The centuries-old practice of manual scavenging is caste-driven and closely associated with untouchability. A 2014 Human Rights Watch report—Cleaning Human Waste: Manual Scavenging, Caste and Discrimination in India—reveals that members of the Valmiki community are officially employed by municipal corporations to “collect night soil”. The women pick up excreta from dry latrines with their bare hands and put them in buckets. Many have inherited the jobs from their mothers or in-laws. The men, on the other hand, are expected to clean open gutters, sewers, manholes and septic tanks sans gas masks and other protective gear. This is a hazardous task and last year led to over 1,300 deaths. “The practice is to give cheap alcohol to the labourers who, after consuming it, will be inured to the stench and the filth they have to wade in,” said Narendra Rawat, a Gurgaon-based contractor. Eleven states have a high percentage of manual scavengers, including UP, Maharashtra, Rajasthan, Bihar, Madhya Pradesh, Gujarat, Assam and J&K. Dry toilets are, in fact, banned in India under the Dry Toilet Prohibition Act, 1993.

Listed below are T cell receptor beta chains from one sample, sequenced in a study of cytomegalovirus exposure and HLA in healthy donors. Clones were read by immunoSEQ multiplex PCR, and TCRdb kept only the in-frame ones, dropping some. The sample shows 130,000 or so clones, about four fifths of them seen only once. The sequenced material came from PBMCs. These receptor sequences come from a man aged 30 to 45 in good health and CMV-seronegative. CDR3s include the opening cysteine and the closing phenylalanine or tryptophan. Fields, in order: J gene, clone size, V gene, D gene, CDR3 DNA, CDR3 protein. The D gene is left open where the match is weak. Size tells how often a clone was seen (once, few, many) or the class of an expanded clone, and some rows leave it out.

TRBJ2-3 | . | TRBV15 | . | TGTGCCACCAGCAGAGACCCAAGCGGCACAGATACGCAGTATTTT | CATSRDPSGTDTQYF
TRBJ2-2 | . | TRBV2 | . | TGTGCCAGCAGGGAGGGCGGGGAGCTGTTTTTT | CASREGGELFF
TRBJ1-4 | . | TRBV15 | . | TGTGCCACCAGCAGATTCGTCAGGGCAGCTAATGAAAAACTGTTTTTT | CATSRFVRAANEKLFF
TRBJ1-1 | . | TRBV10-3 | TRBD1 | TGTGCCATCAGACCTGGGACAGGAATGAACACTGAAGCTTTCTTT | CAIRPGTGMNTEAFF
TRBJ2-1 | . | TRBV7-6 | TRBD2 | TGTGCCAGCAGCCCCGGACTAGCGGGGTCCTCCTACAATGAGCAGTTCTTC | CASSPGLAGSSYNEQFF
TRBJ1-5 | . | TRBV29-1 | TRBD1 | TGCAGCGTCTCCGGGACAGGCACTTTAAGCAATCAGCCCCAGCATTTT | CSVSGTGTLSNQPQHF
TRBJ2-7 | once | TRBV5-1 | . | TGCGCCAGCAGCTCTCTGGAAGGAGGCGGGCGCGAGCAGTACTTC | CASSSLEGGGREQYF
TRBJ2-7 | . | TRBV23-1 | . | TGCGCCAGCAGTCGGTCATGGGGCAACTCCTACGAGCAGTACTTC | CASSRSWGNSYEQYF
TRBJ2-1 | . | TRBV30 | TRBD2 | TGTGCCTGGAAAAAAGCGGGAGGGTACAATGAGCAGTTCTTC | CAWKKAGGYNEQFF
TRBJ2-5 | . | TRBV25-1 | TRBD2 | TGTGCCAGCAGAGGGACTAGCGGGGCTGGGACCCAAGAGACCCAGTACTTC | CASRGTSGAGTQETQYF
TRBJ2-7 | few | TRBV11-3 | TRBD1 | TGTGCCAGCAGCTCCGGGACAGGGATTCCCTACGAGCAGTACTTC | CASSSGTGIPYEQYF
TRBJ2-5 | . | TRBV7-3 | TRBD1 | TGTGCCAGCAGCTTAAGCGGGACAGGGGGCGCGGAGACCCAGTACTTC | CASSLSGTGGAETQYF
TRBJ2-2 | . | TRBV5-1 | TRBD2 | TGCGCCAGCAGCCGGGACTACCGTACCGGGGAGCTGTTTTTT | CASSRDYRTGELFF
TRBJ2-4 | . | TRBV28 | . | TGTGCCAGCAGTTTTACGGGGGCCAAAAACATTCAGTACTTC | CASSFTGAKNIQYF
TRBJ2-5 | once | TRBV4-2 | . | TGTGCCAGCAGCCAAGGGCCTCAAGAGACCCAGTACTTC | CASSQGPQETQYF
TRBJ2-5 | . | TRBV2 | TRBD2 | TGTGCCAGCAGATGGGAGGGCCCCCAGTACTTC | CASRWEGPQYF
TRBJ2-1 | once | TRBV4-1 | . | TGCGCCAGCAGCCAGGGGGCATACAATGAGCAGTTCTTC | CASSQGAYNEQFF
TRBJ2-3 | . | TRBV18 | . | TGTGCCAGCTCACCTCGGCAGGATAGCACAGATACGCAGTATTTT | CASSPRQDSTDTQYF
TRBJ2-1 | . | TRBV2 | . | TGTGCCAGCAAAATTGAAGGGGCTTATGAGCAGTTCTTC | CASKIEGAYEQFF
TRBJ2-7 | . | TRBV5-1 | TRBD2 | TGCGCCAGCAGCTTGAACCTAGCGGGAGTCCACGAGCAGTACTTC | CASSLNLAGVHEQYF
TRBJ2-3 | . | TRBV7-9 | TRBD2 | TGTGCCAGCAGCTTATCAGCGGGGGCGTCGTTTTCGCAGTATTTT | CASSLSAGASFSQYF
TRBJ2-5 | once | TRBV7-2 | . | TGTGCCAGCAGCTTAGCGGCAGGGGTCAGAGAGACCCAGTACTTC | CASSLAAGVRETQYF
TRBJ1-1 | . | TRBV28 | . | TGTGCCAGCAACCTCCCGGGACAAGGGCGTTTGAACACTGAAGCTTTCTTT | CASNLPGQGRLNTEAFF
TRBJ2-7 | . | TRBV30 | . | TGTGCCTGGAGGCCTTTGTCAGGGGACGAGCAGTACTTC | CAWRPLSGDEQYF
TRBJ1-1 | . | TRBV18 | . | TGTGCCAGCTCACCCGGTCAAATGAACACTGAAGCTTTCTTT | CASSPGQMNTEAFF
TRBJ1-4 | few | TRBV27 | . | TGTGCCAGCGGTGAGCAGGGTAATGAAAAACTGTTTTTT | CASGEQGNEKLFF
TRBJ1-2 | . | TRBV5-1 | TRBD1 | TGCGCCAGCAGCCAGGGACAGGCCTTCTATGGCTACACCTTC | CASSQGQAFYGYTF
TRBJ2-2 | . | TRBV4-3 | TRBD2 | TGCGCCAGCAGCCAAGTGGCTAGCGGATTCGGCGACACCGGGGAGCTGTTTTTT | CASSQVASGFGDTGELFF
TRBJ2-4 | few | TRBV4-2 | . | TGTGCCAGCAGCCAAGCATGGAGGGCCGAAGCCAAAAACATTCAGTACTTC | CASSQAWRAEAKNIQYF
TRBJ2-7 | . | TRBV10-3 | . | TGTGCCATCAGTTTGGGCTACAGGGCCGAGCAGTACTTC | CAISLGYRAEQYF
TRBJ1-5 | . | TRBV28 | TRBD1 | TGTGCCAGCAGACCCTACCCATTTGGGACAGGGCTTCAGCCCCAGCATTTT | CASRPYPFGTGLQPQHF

These manual scavengers face huge discrimination when it comes to getting employment. Suresh Sumer, one of them, said: “Whenever I apply for a job, even in the municipal corporations in Delhi, I am always offered cleaning work. People look at my Aadhaar card and reject me.” Sanjeev Kharge, another victim, said: “I cleared my 12th standard with 75 percent marks but if I ask for work from shopkeepers, they hand me a broom and assign me cleaning work. My mother is a rag-picker and cleans toilets for a living. I now drive an auto-rickshaw.”